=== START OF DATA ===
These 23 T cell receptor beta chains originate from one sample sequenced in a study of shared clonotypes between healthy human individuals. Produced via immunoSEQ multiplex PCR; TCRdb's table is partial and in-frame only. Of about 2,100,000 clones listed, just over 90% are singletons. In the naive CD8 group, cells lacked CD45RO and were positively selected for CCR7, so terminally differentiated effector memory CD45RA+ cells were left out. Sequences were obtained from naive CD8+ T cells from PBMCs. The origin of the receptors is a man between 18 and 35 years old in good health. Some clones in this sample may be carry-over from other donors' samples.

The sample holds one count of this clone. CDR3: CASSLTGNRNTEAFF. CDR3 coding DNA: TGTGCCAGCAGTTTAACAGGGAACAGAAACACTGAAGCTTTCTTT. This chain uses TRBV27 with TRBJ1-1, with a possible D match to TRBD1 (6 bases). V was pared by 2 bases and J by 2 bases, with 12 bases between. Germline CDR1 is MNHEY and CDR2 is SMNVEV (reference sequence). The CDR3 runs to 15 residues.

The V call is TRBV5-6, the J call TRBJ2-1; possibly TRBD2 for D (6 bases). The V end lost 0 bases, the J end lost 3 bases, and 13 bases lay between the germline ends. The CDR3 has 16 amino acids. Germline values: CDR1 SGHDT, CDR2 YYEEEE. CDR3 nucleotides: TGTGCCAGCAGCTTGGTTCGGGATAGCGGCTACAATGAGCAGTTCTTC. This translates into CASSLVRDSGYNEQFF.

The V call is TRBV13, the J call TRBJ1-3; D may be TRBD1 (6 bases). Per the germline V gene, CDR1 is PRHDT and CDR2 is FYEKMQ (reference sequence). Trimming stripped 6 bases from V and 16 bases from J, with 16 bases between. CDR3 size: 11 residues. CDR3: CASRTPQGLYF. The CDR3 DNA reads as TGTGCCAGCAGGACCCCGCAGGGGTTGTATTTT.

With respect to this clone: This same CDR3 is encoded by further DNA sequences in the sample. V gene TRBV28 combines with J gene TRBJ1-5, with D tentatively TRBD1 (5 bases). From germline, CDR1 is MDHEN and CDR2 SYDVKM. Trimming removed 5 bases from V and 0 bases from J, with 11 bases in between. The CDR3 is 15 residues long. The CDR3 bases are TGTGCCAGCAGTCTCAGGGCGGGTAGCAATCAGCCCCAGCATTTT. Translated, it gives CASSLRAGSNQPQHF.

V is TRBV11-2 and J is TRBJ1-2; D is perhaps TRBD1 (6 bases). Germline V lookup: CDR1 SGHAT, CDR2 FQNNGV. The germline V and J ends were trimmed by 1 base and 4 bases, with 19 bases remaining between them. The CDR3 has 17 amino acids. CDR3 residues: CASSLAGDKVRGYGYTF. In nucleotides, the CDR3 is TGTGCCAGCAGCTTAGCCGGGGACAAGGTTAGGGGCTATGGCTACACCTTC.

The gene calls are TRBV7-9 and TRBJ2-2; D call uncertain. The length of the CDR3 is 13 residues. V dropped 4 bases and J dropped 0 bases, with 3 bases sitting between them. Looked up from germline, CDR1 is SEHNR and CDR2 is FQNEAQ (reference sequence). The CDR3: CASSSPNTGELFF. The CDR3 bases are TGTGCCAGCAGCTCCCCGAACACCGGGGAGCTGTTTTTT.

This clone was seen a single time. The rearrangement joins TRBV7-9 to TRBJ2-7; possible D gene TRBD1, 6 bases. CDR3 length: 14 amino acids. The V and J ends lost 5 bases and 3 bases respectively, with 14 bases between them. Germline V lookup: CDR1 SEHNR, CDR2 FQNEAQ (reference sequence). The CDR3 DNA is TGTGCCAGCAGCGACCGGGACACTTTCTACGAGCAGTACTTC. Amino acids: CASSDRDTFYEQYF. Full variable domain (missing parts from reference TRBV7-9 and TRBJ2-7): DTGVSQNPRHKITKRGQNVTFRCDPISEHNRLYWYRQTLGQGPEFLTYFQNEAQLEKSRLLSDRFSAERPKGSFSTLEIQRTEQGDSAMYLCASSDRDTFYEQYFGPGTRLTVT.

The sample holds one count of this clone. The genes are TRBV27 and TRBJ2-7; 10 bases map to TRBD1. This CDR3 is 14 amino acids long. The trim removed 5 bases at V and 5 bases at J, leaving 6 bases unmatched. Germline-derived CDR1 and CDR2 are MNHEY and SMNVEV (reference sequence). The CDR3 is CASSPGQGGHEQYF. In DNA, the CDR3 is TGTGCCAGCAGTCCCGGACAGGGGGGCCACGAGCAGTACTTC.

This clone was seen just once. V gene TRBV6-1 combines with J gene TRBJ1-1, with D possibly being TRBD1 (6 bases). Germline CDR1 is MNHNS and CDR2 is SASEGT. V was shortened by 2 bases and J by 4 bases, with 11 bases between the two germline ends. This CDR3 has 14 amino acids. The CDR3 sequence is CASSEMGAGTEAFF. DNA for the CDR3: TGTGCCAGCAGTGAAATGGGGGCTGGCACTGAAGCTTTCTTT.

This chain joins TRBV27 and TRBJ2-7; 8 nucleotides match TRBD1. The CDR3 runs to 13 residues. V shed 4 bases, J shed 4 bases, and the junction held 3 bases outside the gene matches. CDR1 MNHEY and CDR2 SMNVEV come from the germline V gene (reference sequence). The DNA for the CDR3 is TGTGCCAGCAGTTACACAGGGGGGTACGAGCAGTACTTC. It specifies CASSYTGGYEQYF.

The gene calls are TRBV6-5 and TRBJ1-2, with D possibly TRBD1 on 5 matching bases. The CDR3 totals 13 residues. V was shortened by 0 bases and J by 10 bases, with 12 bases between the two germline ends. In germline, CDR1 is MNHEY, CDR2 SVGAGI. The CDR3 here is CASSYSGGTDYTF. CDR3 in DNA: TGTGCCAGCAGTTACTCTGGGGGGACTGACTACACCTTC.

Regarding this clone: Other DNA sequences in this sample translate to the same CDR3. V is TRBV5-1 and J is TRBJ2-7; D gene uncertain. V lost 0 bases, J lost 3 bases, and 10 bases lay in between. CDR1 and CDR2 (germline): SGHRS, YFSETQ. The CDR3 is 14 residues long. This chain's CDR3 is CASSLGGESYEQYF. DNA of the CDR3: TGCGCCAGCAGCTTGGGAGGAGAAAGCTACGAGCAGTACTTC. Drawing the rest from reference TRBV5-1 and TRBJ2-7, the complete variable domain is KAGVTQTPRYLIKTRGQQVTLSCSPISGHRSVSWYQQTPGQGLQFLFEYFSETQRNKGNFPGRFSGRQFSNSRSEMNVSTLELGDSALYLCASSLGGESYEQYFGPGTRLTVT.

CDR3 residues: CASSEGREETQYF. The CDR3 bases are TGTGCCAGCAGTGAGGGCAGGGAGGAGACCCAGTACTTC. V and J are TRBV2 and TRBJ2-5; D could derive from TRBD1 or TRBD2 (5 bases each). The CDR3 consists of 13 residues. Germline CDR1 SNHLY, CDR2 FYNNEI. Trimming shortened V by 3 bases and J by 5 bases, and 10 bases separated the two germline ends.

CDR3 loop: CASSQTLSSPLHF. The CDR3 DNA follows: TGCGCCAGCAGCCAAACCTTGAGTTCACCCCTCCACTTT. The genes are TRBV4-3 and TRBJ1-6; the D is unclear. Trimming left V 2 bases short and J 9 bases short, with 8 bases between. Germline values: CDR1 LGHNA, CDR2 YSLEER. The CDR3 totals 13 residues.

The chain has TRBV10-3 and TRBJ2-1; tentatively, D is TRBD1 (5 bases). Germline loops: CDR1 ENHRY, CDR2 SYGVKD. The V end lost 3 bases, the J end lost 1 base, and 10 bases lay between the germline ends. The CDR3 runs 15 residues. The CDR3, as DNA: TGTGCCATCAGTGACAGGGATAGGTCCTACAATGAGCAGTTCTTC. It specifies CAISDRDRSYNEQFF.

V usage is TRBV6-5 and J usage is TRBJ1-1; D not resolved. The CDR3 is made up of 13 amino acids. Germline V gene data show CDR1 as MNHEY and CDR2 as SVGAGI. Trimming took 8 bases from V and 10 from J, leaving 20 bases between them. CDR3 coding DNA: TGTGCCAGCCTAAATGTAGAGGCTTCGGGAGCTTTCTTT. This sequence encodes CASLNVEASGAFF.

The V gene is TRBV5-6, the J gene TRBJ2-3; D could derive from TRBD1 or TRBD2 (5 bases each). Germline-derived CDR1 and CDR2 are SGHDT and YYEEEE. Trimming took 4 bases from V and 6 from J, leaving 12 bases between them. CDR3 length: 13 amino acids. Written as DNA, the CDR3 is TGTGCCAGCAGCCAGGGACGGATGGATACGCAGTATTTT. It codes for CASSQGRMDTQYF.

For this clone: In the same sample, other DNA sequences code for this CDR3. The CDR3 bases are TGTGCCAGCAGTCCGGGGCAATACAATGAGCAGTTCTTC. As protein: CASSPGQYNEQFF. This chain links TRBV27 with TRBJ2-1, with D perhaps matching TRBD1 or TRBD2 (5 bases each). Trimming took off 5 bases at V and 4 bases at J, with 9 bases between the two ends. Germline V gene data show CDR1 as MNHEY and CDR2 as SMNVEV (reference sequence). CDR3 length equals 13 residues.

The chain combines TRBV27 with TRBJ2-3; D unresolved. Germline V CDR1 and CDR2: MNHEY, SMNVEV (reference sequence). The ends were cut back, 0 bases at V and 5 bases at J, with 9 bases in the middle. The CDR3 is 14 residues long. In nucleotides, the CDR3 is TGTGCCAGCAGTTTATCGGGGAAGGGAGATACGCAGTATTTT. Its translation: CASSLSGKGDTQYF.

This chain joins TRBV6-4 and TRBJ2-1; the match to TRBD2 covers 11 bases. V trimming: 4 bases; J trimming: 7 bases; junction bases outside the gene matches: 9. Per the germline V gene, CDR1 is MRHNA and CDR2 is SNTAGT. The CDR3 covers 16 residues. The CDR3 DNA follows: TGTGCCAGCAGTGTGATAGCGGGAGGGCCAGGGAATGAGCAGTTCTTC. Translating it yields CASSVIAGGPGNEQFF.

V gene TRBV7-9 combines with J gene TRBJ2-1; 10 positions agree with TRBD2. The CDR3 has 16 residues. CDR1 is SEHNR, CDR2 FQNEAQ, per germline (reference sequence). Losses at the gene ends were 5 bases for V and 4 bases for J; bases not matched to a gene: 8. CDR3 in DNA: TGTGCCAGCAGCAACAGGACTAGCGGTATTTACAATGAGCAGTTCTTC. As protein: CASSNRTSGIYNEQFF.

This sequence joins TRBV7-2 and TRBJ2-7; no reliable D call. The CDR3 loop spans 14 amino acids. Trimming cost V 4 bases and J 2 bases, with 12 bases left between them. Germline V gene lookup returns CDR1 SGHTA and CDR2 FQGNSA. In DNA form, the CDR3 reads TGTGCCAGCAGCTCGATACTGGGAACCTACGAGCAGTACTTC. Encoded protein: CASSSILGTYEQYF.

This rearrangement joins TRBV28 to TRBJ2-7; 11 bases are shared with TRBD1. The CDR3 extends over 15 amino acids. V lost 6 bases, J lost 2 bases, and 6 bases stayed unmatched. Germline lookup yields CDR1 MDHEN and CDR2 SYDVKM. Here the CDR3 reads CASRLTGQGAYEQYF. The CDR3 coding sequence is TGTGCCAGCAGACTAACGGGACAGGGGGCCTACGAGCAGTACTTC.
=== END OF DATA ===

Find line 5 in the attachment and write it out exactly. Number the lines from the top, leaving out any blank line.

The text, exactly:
With respect to this clone: This same CDR3 is encoded by further DNA sequences in the sample. V gene TRBV28 combines with J gene TRBJ1-5, with D tentatively TRBD1 (5 bases). From germline, CDR1 is MDHEN and CDR2 SYDVKM. Trimming removed 5 bases from V and 0 bases from J, with 11 bases in between. The CDR3 is 15 residues long. The CDR3 bases are TGTGCCAGCAGTCTCAGGGCGGGTAGCAATCAGCCCCAGCATTTT. Translated, it gives CASSLRAGSNQPQHF.